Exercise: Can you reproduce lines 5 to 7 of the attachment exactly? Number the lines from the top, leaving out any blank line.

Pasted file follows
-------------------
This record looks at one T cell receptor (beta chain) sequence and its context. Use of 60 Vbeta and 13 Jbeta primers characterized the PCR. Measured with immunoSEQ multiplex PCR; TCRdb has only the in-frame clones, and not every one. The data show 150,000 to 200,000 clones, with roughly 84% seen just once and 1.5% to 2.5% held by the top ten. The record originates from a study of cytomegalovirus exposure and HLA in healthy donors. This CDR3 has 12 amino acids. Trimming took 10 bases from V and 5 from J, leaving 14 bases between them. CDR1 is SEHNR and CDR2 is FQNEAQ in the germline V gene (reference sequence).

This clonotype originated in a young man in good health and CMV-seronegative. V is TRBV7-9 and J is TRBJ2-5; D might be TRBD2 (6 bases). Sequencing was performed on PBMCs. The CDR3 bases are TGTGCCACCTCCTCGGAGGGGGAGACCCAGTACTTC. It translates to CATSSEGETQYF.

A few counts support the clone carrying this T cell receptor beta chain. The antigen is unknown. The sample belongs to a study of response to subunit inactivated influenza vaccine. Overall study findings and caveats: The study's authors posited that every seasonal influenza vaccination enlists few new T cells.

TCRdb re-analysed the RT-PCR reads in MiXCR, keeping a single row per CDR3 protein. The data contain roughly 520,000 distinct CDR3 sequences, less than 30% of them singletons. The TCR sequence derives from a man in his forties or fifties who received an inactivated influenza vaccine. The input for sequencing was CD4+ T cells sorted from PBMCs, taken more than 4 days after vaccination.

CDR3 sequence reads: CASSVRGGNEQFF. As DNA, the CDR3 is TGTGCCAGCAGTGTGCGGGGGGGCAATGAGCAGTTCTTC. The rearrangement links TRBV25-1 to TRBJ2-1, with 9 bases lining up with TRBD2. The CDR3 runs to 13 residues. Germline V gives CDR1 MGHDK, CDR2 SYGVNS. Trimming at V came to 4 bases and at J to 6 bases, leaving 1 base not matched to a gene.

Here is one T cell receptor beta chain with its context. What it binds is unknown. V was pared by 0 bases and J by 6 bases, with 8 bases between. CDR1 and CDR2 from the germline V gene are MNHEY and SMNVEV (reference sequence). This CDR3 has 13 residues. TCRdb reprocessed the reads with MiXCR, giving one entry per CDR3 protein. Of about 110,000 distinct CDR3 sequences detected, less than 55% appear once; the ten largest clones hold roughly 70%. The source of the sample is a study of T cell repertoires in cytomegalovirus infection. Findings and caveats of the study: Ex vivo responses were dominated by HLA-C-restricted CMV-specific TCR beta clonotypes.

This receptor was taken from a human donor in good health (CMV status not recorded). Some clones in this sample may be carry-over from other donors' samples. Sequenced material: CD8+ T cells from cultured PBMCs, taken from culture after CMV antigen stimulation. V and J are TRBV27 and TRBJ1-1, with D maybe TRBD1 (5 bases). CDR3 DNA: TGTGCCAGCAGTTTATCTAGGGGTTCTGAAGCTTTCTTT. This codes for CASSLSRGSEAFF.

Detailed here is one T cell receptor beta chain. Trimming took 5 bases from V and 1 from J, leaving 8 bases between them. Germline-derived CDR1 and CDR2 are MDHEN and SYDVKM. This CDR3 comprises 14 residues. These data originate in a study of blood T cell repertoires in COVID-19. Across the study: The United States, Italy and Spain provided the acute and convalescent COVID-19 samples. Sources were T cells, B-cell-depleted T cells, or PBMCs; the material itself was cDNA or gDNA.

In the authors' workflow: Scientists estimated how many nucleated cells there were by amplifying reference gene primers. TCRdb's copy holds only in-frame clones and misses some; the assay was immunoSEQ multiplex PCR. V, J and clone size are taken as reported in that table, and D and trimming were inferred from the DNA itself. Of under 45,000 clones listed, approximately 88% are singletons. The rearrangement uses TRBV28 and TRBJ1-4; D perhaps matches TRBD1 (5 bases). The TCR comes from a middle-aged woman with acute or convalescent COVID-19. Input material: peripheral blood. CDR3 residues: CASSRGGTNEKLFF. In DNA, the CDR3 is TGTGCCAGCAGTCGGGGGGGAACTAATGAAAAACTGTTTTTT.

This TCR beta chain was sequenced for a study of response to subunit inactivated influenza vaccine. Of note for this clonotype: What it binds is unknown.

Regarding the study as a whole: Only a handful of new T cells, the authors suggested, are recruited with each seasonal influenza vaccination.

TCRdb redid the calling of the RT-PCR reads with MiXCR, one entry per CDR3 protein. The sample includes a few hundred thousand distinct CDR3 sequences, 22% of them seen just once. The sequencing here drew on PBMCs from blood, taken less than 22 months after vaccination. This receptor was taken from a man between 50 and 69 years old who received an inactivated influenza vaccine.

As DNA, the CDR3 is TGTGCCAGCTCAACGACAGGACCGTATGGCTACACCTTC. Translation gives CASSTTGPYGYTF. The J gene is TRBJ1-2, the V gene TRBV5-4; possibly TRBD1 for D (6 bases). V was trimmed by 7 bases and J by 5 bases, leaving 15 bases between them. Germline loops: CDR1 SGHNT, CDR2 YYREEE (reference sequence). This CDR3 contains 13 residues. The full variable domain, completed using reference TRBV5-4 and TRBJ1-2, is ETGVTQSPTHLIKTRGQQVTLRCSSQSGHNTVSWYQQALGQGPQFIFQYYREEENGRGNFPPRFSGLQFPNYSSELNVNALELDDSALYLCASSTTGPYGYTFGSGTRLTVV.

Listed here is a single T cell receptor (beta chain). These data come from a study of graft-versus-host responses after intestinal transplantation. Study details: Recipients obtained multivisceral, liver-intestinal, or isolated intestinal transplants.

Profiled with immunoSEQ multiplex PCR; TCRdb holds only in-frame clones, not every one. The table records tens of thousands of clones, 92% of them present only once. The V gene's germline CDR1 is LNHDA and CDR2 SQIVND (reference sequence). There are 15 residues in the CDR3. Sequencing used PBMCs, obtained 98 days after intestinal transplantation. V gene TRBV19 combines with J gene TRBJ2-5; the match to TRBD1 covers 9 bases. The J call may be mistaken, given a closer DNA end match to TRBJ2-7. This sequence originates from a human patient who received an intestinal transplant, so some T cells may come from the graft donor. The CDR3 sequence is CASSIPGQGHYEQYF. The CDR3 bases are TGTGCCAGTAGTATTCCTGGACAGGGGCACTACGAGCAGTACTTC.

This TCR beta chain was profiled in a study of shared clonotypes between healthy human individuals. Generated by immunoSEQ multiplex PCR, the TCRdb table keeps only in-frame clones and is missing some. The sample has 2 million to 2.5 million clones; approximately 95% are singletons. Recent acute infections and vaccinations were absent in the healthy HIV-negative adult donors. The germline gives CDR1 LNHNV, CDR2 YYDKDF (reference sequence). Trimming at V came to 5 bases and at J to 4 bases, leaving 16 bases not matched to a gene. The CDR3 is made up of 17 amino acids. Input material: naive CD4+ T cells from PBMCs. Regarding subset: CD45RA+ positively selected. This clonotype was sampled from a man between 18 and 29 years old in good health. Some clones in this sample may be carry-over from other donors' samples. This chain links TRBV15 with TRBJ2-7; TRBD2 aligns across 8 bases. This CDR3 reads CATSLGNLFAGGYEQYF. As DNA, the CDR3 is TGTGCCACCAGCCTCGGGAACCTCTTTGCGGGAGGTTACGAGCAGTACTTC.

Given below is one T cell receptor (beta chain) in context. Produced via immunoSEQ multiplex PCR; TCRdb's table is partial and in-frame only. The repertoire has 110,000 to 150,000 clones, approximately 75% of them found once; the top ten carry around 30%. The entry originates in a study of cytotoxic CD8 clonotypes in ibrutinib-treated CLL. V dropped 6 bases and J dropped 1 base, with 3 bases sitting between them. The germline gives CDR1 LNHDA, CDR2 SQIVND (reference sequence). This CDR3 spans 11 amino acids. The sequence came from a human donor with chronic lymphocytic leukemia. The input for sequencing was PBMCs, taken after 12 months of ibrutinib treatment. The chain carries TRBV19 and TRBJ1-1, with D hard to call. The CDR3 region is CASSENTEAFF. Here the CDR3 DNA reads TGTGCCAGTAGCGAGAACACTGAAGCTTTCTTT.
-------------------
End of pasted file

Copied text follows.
CDR3 sequence reads: CASSVRGGNEQFF. As DNA, the CDR3 is TGTGCCAGCAGTGTGCGGGGGGGCAATGAGCAGTTCTTC. The rearrangement links TRBV25-1 to TRBJ2-1, with 9 bases lining up with TRBD2. The CDR3 runs to 13 residues. Germline V gives CDR1 MGHDK, CDR2 SYGVNS. Trimming at V came to 4 bases and at J to 6 bases, leaving 1 base not matched to a gene.

Here is one T cell receptor beta chain with its context. What it binds is unknown. V was pared by 0 bases and J by 6 bases, with 8 bases between. CDR1 and CDR2 from the germline V gene are MNHEY and SMNVEV (reference sequence). This CDR3 has 13 residues. TCRdb reprocessed the reads with MiXCR, giving one entry per CDR3 protein. Of about 110,000 distinct CDR3 sequences detected, less than 55% appear once; the ten largest clones hold roughly 70%. The source of the sample is a study of T cell repertoires in cytomegalovirus infection. Findings and caveats of the study: Ex vivo responses were dominated by HLA-C-restricted CMV-specific TCR beta clonotypes.

This receptor was taken from a human donor in good health (CMV status not recorded). Some clones in this sample may be carry-over from other donors' samples. Sequenced material: CD8+ T cells from cultured PBMCs, taken from culture after CMV antigen stimulation. V and J are TRBV27 and TRBJ1-1, with D maybe TRBD1 (5 bases). CDR3 DNA: TGTGCCAGCAGTTTATCTAGGGGTTCTGAAGCTTTCTTT. This codes for CASSLSRGSEAFF.